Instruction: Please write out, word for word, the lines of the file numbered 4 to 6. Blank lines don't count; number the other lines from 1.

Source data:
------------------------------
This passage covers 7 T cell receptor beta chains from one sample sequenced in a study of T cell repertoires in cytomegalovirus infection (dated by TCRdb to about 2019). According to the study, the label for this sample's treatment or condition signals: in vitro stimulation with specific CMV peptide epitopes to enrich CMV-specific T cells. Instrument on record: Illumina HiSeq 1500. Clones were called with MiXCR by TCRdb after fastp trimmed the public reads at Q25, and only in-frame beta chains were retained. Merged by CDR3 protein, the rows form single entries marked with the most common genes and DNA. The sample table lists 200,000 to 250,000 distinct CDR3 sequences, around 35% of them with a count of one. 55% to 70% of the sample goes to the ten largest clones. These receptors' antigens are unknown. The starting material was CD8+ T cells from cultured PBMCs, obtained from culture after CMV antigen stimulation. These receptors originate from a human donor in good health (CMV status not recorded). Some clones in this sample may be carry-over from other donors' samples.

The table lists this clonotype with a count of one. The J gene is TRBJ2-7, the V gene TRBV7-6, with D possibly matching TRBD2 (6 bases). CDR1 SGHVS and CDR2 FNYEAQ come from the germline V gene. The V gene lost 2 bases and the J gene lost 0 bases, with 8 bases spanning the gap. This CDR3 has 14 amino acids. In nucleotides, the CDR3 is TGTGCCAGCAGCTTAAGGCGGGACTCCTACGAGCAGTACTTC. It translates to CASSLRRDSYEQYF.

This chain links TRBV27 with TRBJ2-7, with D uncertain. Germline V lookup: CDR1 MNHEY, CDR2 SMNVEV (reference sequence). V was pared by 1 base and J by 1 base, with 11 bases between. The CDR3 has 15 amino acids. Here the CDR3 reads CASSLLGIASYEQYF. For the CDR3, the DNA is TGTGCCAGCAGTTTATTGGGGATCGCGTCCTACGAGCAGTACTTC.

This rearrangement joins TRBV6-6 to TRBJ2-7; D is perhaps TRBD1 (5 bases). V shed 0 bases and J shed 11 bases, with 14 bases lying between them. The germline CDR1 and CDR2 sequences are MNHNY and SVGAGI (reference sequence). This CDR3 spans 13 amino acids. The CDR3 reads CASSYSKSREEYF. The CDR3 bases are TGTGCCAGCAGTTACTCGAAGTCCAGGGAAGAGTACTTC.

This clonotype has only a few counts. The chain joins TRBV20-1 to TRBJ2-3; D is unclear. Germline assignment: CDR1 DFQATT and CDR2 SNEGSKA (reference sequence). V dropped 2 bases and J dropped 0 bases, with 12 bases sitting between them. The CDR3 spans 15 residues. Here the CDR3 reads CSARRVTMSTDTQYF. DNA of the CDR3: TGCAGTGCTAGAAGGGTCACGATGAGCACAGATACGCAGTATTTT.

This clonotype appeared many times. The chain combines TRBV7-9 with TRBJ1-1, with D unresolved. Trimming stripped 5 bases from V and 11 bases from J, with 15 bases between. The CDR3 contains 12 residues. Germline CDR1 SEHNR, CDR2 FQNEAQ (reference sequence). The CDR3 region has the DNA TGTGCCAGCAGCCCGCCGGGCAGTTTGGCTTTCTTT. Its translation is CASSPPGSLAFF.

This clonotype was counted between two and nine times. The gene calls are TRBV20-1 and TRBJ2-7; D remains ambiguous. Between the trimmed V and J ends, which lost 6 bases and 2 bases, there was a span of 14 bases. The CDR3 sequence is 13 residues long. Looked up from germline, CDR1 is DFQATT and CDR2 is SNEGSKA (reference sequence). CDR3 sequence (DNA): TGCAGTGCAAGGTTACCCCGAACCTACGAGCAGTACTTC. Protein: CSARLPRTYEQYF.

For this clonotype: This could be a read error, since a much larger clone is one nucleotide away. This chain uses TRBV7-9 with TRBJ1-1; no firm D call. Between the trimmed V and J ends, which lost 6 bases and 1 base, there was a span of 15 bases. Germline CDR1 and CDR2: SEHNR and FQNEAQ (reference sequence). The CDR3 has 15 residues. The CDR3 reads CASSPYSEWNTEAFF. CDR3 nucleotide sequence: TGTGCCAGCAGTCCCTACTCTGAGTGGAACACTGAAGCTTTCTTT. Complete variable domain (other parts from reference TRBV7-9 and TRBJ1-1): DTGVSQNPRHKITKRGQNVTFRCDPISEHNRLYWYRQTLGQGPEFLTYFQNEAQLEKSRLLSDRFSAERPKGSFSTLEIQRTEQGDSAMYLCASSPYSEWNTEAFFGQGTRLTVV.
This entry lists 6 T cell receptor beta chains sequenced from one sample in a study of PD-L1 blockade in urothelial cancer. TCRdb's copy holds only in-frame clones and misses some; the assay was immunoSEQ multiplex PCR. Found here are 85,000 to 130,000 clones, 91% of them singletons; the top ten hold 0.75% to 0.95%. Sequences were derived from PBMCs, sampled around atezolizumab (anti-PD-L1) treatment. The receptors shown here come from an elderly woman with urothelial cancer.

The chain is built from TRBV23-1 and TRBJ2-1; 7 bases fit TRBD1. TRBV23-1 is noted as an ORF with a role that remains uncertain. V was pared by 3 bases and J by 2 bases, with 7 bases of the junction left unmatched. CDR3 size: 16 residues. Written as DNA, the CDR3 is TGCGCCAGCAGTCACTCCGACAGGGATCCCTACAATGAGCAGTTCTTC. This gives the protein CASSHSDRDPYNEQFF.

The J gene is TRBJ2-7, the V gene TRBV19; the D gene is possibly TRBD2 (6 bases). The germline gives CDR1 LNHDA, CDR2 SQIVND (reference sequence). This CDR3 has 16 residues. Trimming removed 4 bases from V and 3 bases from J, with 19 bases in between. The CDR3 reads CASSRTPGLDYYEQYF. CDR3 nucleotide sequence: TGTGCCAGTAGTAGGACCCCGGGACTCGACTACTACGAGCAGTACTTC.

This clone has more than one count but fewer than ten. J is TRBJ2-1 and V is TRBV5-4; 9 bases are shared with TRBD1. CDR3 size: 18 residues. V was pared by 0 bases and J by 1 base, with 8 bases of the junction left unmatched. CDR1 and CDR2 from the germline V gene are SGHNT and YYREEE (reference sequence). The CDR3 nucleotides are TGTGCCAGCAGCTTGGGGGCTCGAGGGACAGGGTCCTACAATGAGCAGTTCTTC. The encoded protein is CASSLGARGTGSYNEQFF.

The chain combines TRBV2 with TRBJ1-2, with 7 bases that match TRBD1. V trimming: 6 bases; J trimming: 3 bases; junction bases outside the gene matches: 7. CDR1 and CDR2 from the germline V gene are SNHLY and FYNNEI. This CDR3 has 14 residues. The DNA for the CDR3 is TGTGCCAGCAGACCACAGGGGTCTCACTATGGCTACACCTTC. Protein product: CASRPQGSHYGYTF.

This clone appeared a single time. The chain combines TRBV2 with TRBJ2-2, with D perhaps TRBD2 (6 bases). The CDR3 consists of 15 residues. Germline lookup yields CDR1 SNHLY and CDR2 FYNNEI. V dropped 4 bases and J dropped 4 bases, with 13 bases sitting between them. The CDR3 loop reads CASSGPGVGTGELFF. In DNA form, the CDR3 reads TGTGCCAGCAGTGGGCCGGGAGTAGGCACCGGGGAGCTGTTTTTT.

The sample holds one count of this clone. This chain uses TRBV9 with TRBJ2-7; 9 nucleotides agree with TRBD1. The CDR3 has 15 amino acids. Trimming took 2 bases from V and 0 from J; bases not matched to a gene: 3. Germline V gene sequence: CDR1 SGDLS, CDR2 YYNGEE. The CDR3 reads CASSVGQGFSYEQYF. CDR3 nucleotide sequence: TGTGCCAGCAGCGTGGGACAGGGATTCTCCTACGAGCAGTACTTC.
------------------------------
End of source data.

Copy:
This rearrangement joins TRBV6-6 to TRBJ2-7; D is perhaps TRBD1 (5 bases). V shed 0 bases and J shed 11 bases, with 14 bases lying between them. The germline CDR1 and CDR2 sequences are MNHNY and SVGAGI (reference sequence). This CDR3 spans 13 amino acids. The CDR3 reads CASSYSKSREEYF. The CDR3 bases are TGTGCCAGCAGTTACTCGAAGTCCAGGGAAGAGTACTTC.

This clonotype has only a few counts. The chain joins TRBV20-1 to TRBJ2-3; D is unclear. Germline assignment: CDR1 DFQATT and CDR2 SNEGSKA (reference sequence). V dropped 2 bases and J dropped 0 bases, with 12 bases sitting between them. The CDR3 spans 15 residues. Here the CDR3 reads CSARRVTMSTDTQYF. DNA of the CDR3: TGCAGTGCTAGAAGGGTCACGATGAGCACAGATACGCAGTATTTT.

This clonotype appeared many times. The chain combines TRBV7-9 with TRBJ1-1, with D unresolved. Trimming stripped 5 bases from V and 11 bases from J, with 15 bases between. The CDR3 contains 12 residues. Germline CDR1 SEHNR, CDR2 FQNEAQ (reference sequence). The CDR3 region has the DNA TGTGCCAGCAGCCCGCCGGGCAGTTTGGCTTTCTTT. Its translation is CASSPPGSLAFF.